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Rain hampers final fieldwork, yet helps winter moisture profile

Although rain and snow hampered one of the last weeks for fieldwork, Minnesota farmers were thankful for the moisture heading into the winter. The Associated Press (via the Mankato Free Press) reports that  in the final crop report of the year for Minnesota, the U.S. Department of Agriculture said that in the 2.2 days that were suitable for fieldwork last week, farmers completed fall tillage, applied fertilizers and baled corn stalks. Topsoil moisture supplies are rated 1 percent very short, 9 percent short, 79 percent adequate and 11 percent surplus heading into winter. Subsoil moisture supplies are 3 percent very short, 16 percent short, 74 percent adequate and 7 percent surplus.

Plenty of roosters remain in the fields for pheasant hunters, the state DNR says. Edie Schmierbach of The Associated Press (again via the Free Press) reports that warm and dry conditions earlier this hunting season made it tough for hunters and dogs to find pheasants, but the cooler temperatures and recent rains should make it easier for dogs to pick up the scent of birds. The daily bag limit rises from two to three Tuesday, while the possession limit rises from six to nine.

In case you wondered, the Duluth City Council takes a dim view of the Trans-Pacific Partnership Free Trade Agreement. Peter Passi of the Duluth News Tribune reports that the council on Monday passed a resolution that urges Congress to reject the proposed pact. Councilor Joel Sipress said the agreement could weaken a local government’s ability to regulate the activities of multinational corporations and pointed to what he said was cheap foreign steel created by previous U.S. trade agreements. Council Member Sharla Gardner noted that while the local unemployment rate is 4.4 percent, the local poverty rate is 22.1 percent. “Yes, we have jobs, but many of the jobs are low-paying jobs,” she said, pointing to previous trade agreements.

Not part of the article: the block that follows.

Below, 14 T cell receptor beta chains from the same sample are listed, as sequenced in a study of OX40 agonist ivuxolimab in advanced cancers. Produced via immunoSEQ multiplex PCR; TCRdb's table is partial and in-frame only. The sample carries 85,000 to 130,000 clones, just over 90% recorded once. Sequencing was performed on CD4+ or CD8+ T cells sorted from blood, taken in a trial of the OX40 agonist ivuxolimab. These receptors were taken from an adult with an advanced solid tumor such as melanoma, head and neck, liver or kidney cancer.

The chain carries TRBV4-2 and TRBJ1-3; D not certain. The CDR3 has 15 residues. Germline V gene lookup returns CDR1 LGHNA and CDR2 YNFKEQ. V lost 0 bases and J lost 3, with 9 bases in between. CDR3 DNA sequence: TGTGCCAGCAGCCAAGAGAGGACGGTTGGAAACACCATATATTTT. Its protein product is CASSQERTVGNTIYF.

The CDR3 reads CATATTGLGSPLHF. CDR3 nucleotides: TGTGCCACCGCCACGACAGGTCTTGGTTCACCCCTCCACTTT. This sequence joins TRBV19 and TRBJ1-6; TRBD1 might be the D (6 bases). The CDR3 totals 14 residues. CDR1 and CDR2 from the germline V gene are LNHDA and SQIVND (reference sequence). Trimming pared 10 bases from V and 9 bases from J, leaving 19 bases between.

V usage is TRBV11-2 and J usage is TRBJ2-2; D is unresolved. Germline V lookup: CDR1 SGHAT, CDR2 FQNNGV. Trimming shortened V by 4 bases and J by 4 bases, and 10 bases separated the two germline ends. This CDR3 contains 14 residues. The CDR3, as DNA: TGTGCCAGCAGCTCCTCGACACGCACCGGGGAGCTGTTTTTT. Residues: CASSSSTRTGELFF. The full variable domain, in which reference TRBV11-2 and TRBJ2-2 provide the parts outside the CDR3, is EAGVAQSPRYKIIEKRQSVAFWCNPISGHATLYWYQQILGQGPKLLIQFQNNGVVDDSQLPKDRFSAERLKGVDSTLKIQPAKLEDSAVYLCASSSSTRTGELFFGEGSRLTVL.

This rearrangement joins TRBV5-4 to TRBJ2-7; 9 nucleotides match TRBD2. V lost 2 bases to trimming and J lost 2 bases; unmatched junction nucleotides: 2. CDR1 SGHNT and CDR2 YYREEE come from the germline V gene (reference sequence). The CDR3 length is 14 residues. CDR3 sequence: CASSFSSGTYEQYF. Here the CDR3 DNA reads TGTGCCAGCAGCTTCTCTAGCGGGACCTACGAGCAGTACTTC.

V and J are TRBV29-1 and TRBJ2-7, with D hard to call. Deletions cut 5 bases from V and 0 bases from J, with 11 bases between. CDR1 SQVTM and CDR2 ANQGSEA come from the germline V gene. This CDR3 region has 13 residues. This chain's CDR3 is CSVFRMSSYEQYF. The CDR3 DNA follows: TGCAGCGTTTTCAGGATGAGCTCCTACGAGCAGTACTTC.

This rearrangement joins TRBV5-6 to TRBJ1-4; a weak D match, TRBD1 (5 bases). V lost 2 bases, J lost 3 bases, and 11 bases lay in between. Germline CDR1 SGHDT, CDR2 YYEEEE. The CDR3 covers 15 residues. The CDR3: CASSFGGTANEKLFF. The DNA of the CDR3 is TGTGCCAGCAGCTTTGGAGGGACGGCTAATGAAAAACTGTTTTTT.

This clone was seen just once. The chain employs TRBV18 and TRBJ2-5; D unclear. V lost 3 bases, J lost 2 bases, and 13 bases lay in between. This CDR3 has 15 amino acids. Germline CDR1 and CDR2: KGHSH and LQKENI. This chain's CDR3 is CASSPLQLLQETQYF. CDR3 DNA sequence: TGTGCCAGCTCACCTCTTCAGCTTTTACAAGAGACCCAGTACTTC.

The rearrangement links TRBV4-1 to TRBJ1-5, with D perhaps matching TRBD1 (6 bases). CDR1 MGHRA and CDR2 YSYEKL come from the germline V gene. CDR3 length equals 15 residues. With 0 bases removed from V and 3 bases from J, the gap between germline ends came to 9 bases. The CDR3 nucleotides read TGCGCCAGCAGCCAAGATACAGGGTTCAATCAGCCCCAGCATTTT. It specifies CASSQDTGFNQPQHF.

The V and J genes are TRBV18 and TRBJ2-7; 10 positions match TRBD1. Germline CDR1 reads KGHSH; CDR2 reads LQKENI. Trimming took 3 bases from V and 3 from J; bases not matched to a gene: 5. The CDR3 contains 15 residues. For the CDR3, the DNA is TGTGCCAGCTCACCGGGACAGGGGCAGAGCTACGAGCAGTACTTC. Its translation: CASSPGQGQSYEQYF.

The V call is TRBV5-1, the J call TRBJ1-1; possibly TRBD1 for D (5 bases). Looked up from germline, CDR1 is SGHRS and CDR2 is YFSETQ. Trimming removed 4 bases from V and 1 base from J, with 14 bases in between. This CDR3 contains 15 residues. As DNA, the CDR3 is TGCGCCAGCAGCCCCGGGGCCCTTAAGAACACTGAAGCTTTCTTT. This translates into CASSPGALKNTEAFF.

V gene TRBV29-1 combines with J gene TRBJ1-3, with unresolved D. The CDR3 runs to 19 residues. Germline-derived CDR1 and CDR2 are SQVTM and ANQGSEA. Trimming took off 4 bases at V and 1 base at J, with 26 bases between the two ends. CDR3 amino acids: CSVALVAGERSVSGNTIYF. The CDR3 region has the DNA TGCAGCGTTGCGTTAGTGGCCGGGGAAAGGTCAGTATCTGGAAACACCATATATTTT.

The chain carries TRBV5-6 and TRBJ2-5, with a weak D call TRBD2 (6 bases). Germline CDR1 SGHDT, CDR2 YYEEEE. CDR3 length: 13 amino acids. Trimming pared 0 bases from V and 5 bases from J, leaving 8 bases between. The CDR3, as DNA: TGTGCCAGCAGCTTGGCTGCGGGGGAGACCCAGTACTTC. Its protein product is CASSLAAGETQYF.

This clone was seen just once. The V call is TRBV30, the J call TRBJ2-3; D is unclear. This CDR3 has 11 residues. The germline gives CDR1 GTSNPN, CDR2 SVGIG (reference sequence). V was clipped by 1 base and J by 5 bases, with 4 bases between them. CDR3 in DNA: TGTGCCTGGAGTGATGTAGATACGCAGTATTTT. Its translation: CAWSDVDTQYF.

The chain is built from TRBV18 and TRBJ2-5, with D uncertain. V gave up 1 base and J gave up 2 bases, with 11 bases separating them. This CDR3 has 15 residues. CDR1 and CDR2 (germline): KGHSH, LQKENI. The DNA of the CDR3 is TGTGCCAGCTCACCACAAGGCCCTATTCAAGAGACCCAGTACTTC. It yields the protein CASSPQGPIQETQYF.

In Austin the Hormel Foods Corp. beat fourth-quarter forecasts. According to The Associated Press (via the Austin Daily Herald), Hormel on Tuesday reported fiscal fourth-quarter earnings of $187.2 million. Earnings adjusted for one-time gains and costs were 74 cents per share, which beat Wall Street expectations of 68 cents per share. Hormel posted revenue of $2.4 billion in the period. For the year, the company reported profit of $686.1 million, or $2.54 per share. Revenue was reported as $9.26 billion. Hormel shares have climbed 33 percent since the beginning of the year.

John David LaDue had a plan and the tools necessary to carry out an attack against multiple targets in Waseca in 2014. What he didn’t have, and what ultimately kept him from facing the most serious charges, was a “substantial step” toward taking those actions. Suzanne Rook of the Waseca County News reports that law enforcement officials want legislators to close that gap so people like LaDue can be sent away. Waseca Police Chief Penny Vought and Waseca County Attorney Brenda Miller have approached state Sen. Vicki Jensen, DFL-Owatonna, to consider changes to state law to criminalize plotting like LaDue’s. Jensen promised to consult with colleagues in the Senate, especially Sen. Ron Latz, who chairs the Senate Judiciary Committee.